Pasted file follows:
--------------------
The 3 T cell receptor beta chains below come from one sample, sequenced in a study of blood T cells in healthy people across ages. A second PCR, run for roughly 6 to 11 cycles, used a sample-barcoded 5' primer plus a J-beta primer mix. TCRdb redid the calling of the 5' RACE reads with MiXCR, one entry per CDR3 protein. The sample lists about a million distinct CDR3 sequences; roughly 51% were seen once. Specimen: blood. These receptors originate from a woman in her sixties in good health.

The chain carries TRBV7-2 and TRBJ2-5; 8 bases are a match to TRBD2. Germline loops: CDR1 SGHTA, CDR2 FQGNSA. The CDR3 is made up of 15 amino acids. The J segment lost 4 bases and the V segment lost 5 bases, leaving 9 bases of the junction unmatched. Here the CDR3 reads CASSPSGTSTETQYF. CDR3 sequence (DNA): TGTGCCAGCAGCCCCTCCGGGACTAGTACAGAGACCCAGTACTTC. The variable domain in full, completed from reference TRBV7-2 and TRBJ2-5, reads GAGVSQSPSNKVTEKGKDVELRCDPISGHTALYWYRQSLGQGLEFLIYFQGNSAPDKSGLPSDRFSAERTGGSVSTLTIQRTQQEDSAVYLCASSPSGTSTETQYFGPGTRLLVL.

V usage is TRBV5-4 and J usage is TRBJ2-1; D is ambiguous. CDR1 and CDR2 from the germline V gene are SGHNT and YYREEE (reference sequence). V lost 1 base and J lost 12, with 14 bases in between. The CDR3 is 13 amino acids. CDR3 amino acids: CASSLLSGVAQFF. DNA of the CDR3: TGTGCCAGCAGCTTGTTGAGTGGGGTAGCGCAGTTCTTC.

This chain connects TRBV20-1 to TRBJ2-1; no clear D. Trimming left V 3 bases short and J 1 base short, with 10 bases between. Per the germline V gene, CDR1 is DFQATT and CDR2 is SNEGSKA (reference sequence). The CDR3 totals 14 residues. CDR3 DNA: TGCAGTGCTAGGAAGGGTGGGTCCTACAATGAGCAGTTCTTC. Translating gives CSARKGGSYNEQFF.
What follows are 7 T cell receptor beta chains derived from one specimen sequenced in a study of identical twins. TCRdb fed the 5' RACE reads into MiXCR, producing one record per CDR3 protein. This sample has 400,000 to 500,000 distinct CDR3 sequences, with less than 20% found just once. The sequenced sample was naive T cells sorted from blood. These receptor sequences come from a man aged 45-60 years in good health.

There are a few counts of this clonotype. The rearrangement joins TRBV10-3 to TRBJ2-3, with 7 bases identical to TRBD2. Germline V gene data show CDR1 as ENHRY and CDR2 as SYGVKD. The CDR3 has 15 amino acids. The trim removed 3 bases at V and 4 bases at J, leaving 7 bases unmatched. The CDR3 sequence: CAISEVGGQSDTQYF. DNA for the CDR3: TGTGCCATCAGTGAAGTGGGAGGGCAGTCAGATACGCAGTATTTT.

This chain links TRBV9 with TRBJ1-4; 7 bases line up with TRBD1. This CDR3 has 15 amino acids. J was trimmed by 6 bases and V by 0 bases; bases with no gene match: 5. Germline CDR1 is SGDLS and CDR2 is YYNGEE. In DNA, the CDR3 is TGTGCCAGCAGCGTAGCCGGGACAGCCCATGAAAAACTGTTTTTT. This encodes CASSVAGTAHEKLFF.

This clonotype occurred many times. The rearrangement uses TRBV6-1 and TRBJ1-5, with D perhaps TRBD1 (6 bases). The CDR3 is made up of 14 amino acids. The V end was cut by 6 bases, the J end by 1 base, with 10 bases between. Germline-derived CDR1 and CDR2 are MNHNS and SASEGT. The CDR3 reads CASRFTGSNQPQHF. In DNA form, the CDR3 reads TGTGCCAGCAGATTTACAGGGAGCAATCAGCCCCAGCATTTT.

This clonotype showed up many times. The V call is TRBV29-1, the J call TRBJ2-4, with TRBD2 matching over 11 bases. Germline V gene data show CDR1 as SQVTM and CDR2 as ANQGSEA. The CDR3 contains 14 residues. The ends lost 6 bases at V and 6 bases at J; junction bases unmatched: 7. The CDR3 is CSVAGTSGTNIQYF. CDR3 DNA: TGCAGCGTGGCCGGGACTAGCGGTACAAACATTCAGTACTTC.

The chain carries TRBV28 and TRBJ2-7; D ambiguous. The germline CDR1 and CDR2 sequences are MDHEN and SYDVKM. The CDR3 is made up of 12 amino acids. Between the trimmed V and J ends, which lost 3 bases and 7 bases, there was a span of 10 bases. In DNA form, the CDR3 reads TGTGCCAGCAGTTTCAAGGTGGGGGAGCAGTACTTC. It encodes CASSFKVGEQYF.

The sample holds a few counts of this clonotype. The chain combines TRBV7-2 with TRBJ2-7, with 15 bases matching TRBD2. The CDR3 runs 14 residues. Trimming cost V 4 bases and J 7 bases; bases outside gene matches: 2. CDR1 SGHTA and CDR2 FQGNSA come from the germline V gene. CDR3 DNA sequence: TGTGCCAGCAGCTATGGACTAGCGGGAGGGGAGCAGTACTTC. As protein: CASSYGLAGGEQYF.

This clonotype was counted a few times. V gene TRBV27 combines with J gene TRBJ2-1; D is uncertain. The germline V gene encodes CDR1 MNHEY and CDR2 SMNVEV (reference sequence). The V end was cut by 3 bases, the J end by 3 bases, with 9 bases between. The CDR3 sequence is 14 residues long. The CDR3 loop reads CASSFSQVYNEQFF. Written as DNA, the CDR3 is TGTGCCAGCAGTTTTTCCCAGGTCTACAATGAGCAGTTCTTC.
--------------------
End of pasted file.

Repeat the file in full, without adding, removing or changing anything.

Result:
The 3 T cell receptor beta chains below come from one sample, sequenced in a study of blood T cells in healthy people across ages. A second PCR, run for roughly 6 to 11 cycles, used a sample-barcoded 5' primer plus a J-beta primer mix. TCRdb redid the calling of the 5' RACE reads with MiXCR, one entry per CDR3 protein. The sample lists about a million distinct CDR3 sequences; roughly 51% were seen once. Specimen: blood. These receptors originate from a woman in her sixties in good health.

The chain carries TRBV7-2 and TRBJ2-5; 8 bases are a match to TRBD2. Germline loops: CDR1 SGHTA, CDR2 FQGNSA. The CDR3 is made up of 15 amino acids. The J segment lost 4 bases and the V segment lost 5 bases, leaving 9 bases of the junction unmatched. Here the CDR3 reads CASSPSGTSTETQYF. CDR3 sequence (DNA): TGTGCCAGCAGCCCCTCCGGGACTAGTACAGAGACCCAGTACTTC. The variable domain in full, completed from reference TRBV7-2 and TRBJ2-5, reads GAGVSQSPSNKVTEKGKDVELRCDPISGHTALYWYRQSLGQGLEFLIYFQGNSAPDKSGLPSDRFSAERTGGSVSTLTIQRTQQEDSAVYLCASSPSGTSTETQYFGPGTRLLVL.

V usage is TRBV5-4 and J usage is TRBJ2-1; D is ambiguous. CDR1 and CDR2 from the germline V gene are SGHNT and YYREEE (reference sequence). V lost 1 base and J lost 12, with 14 bases in between. The CDR3 is 13 amino acids. CDR3 amino acids: CASSLLSGVAQFF. DNA of the CDR3: TGTGCCAGCAGCTTGTTGAGTGGGGTAGCGCAGTTCTTC.

This chain connects TRBV20-1 to TRBJ2-1; no clear D. Trimming left V 3 bases short and J 1 base short, with 10 bases between. Per the germline V gene, CDR1 is DFQATT and CDR2 is SNEGSKA (reference sequence). The CDR3 totals 14 residues. CDR3 DNA: TGCAGTGCTAGGAAGGGTGGGTCCTACAATGAGCAGTTCTTC. Translating gives CSARKGGSYNEQFF.
What follows are 7 T cell receptor beta chains derived from one specimen sequenced in a study of identical twins. TCRdb fed the 5' RACE reads into MiXCR, producing one record per CDR3 protein. This sample has 400,000 to 500,000 distinct CDR3 sequences, with less than 20% found just once. The sequenced sample was naive T cells sorted from blood. These receptor sequences come from a man aged 45-60 years in good health.

There are a few counts of this clonotype. The rearrangement joins TRBV10-3 to TRBJ2-3, with 7 bases identical to TRBD2. Germline V gene data show CDR1 as ENHRY and CDR2 as SYGVKD. The CDR3 has 15 amino acids. The trim removed 3 bases at V and 4 bases at J, leaving 7 bases unmatched. The CDR3 sequence: CAISEVGGQSDTQYF. DNA for the CDR3: TGTGCCATCAGTGAAGTGGGAGGGCAGTCAGATACGCAGTATTTT.

This chain links TRBV9 with TRBJ1-4; 7 bases line up with TRBD1. This CDR3 has 15 amino acids. J was trimmed by 6 bases and V by 0 bases; bases with no gene match: 5. Germline CDR1 is SGDLS and CDR2 is YYNGEE. In DNA, the CDR3 is TGTGCCAGCAGCGTAGCCGGGACAGCCCATGAAAAACTGTTTTTT. This encodes CASSVAGTAHEKLFF.

This clonotype occurred many times. The rearrangement uses TRBV6-1 and TRBJ1-5, with D perhaps TRBD1 (6 bases). The CDR3 is made up of 14 amino acids. The V end was cut by 6 bases, the J end by 1 base, with 10 bases between. Germline-derived CDR1 and CDR2 are MNHNS and SASEGT. The CDR3 reads CASRFTGSNQPQHF. In DNA form, the CDR3 reads TGTGCCAGCAGATTTACAGGGAGCAATCAGCCCCAGCATTTT.

This clonotype showed up many times. The V call is TRBV29-1, the J call TRBJ2-4, with TRBD2 matching over 11 bases. Germline V gene data show CDR1 as SQVTM and CDR2 as ANQGSEA. The CDR3 contains 14 residues. The ends lost 6 bases at V and 6 bases at J; junction bases unmatched: 7. The CDR3 is CSVAGTSGTNIQYF. CDR3 DNA: TGCAGCGTGGCCGGGACTAGCGGTACAAACATTCAGTACTTC.

The chain carries TRBV28 and TRBJ2-7; D ambiguous. The germline CDR1 and CDR2 sequences are MDHEN and SYDVKM. The CDR3 is made up of 12 amino acids. Between the trimmed V and J ends, which lost 3 bases and 7 bases, there was a span of 10 bases. In DNA form, the CDR3 reads TGTGCCAGCAGTTTCAAGGTGGGGGAGCAGTACTTC. It encodes CASSFKVGEQYF.

The sample holds a few counts of this clonotype. The chain combines TRBV7-2 with TRBJ2-7, with 15 bases matching TRBD2. The CDR3 runs 14 residues. Trimming cost V 4 bases and J 7 bases; bases outside gene matches: 2. CDR1 SGHTA and CDR2 FQGNSA come from the germline V gene. CDR3 DNA sequence: TGTGCCAGCAGCTATGGACTAGCGGGAGGGGAGCAGTACTTC. As protein: CASSYGLAGGEQYF.

This clonotype was counted a few times. V gene TRBV27 combines with J gene TRBJ2-1; D is uncertain. The germline V gene encodes CDR1 MNHEY and CDR2 SMNVEV (reference sequence). The V end was cut by 3 bases, the J end by 3 bases, with 9 bases between. The CDR3 sequence is 14 residues long. The CDR3 loop reads CASSFSQVYNEQFF. Written as DNA, the CDR3 is TGTGCCAGCAGTTTTTCCCAGGTCTACAATGAGCAGTTCTTC.